WWE revealed on Monday evening that they'll be holding an all-female battle royal at WrestleMania 34 this year. In the past, WWE offered a men's battle royal and named after Andre the Giant Memorial Battle Royal, WWE felt it fitting to find a WWE Legend to name the new bout after, choosing the Fabulous Moolah as their honoree. Not everyone believed this was a good idea.
With an alleged reputation for some pretty evil actions, Moolah's name being added to this match has brought with it a ton of controversy. Considering what Moolah is rumored to have done — pimping out other female talents, feeding them drugs, abusing them, and making money off of their talent in the ring — and with other options available, was the WWE wise to go this route?
Even if the allegations weren't completely true, WWE could have picked a number of former female competitors to associate with this match. From Wendi Richter to Trish Stratus to Lita, or Beth Phoenix (once a competitor in the men's Royal Rumble), Chyna, Sensational Sherri, and Miss Elizabeth, an argument could have been made for all of these women. Any of these former WWE stars would have made fine choices. We'll argue for one more, who we believe has been overlooked.
That name is Cyndi Lauper.
The first argument fans will make against naming Cyndi Lauper as an option for such an honor is that fact that she was never a "wrestler" for WWE. That is true. But, Lauper's value was not defined by her in-ring credibility.
While she wasn't afraid to get her hands a little dirty, the 80's pop-music sensation didn't need to officially wrestle to be considered valuable to WWE. She brought a swagger and level of credibility with her just by being one of the biggest stars in pop culture at a time when WWE needed crossover appeal. Some of the biggest names associated with WWE weren't and aren't wrestlers, but personalities. Lauper was personality and then some.
Saying she isn't a worthy candidate to have a match named after her because she didn't wrestle is like suggesting Muhammad Ali was not a WWE great, Mike Tyson didn't help save WWE or Andy Kaufman didn't have a profound effect on the wrestling business in mainstream circles. If WWE named something after these men, most people wouldn't take issue.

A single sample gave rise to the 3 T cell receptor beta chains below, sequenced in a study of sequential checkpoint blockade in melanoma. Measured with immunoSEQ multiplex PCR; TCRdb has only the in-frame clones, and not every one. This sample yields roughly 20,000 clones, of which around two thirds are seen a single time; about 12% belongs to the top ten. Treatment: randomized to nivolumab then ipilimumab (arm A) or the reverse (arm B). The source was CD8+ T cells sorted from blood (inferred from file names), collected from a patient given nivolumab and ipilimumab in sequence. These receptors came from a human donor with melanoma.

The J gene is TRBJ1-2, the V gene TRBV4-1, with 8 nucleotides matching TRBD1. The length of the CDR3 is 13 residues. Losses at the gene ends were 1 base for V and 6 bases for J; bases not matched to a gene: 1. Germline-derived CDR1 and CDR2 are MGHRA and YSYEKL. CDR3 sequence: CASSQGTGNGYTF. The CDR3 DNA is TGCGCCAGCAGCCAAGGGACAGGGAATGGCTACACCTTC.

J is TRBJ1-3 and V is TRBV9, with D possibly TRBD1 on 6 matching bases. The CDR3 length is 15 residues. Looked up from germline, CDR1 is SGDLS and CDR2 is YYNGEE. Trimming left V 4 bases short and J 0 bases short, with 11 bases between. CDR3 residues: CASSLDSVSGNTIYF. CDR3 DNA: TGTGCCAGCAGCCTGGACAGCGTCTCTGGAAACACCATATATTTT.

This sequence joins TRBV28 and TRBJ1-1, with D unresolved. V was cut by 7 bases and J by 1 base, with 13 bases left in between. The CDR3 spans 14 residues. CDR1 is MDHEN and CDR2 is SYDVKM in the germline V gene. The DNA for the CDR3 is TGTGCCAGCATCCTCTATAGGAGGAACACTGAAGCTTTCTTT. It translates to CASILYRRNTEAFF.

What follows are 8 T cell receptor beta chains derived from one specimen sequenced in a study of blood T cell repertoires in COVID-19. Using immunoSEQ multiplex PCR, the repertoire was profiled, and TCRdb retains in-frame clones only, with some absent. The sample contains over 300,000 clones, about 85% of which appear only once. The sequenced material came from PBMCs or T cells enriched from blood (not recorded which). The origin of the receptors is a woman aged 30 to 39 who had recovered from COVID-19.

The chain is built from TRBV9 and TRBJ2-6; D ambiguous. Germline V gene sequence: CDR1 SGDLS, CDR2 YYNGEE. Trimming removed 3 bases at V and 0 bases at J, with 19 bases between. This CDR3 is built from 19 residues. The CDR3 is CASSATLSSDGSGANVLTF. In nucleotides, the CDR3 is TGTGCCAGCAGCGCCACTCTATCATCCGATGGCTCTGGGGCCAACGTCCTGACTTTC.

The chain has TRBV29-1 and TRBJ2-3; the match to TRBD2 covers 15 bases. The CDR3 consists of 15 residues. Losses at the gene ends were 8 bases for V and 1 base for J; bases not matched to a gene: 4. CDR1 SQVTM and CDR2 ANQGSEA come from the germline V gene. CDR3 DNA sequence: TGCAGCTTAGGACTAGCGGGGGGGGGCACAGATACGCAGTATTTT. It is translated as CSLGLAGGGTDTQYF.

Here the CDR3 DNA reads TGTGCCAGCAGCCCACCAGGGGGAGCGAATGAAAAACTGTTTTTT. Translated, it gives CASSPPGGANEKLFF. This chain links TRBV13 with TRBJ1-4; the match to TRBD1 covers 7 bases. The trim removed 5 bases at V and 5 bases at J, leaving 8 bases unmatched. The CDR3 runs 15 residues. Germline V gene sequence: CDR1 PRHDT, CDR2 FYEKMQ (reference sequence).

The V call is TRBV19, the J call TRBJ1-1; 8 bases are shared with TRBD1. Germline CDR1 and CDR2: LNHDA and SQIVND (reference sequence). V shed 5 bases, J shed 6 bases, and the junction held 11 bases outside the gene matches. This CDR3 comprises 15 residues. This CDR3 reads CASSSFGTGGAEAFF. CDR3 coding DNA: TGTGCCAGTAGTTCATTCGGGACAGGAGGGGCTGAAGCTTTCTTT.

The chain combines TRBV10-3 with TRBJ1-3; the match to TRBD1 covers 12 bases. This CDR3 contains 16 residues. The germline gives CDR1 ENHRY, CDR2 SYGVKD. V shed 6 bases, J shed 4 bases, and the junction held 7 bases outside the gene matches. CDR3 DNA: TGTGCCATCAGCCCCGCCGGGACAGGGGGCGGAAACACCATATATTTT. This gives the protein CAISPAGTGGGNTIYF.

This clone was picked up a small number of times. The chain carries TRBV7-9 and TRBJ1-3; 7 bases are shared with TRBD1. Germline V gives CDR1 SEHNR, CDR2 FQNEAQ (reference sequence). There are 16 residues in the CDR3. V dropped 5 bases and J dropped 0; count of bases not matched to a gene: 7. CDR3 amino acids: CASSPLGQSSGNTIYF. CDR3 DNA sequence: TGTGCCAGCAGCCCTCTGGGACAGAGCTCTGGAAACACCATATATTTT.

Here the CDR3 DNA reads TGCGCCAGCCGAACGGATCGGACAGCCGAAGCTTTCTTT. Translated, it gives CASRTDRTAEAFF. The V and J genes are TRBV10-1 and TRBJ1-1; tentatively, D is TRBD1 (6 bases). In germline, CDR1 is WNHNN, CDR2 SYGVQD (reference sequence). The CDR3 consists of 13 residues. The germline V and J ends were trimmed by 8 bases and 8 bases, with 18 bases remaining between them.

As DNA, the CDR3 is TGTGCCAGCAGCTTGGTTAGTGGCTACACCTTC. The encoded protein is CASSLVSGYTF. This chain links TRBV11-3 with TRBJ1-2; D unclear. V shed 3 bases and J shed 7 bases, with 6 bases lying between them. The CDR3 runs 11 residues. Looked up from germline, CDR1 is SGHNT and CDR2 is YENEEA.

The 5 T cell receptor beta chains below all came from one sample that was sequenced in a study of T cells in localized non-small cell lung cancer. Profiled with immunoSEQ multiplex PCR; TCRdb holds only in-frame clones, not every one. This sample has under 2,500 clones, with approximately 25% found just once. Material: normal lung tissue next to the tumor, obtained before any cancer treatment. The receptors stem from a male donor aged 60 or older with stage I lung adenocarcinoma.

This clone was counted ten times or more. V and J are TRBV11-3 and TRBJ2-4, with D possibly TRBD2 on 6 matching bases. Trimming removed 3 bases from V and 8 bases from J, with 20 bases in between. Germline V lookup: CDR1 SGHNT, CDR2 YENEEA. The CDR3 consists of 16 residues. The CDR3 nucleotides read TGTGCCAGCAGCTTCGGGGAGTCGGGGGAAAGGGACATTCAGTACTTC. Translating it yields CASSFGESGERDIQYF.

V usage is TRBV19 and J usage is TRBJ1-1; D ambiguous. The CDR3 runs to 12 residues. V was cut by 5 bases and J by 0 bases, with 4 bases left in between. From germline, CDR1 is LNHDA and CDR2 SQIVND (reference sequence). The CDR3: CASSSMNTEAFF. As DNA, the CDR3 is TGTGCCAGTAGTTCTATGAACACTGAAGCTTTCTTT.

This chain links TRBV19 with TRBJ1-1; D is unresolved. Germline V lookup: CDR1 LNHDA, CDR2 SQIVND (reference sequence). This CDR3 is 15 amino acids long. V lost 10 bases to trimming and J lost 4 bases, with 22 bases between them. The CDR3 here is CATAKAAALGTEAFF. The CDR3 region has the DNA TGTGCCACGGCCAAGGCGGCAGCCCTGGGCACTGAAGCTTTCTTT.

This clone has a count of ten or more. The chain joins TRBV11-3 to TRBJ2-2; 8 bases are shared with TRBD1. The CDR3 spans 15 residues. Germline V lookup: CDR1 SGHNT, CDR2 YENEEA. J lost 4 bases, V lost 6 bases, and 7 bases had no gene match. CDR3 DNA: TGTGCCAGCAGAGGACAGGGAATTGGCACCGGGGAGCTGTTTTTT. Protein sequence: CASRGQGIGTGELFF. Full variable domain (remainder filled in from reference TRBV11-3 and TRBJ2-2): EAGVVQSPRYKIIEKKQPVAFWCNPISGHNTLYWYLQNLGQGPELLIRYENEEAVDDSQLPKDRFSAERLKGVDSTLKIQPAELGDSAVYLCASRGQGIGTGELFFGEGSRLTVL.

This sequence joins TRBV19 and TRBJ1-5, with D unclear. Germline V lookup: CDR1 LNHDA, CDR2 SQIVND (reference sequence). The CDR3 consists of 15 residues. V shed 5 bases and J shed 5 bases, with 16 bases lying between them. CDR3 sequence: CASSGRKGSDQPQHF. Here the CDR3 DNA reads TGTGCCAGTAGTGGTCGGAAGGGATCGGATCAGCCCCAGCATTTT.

An argument can be made that without Lauper's help, there is no WWE as we know it today. Vince McMahon took a massive chance when he arranged for the first WrestleMania to ever take place. Investing every penny he owned into that event, there was a better than good chance it would fail. The involvement of two people ensured it wouldn't.
The first was a television star named Mr. T. The second was the musician, Cyndi Lauper.
Her value at that time was as one of MTV's biggest stars. By having that connection with WWE, the world immediately took WrestleMania seriously.This was no longer just a "wrestling show", this was a phenomenon. The eyeballs she drew to that event helped launch WWE into a different hemisphere. Her contribution alone in that regard would warrant having a match named after her.
In today's day and age of celebrity crossovers into WWE, it's rare to find a Hollywood star or musician who takes being a part of the WWE as more than a sideshow. Lauper was not like that. Dead serious about what it meant to stand alongside Wendi Richter, she took every opportunity to improve, become a believable part of the show and give fans every dollar's worth.
It was hard enough for the men of WWE to be taken seriously during that time. The women earned little to no respect at all. Lauper set out to ensure that Richter, and for that matter, any woman she worked with, was given the respect they deserved. That's what today's WWE Women's Division is all about.
The new buzzword for females in WWE is "revolution". The first-ever Royal Rumble, the first-ever Elimination Chamber Match, and the first-ever Battle Royal at WrestleMania have all been happening to show the women are here to stay. Lauper represents the words women's revolution perhaps more than anyone.
She was the first massive female celebrity to work with WWE as it went national. She was the first female crossover star to bring droves of female fans to the entertainment platform that is professional wrestling. She got everyone to take female wrestling seriously and with this battle royal, that's what the women of today's WWE are trying to achieve.
Lauper was not a Diva in WWE; she was a performer and an integral part of the show. She might not have wrestled or been directly connected to the battle royal contest, but she gave the women of wrestling a real voice and threw any idea that women couldn't be a big part of wrestling over the ropes and out on the mat where it belonged.
Oh, and by the way, she did all this at WrestleMania where this battle royal just happens to be taking place.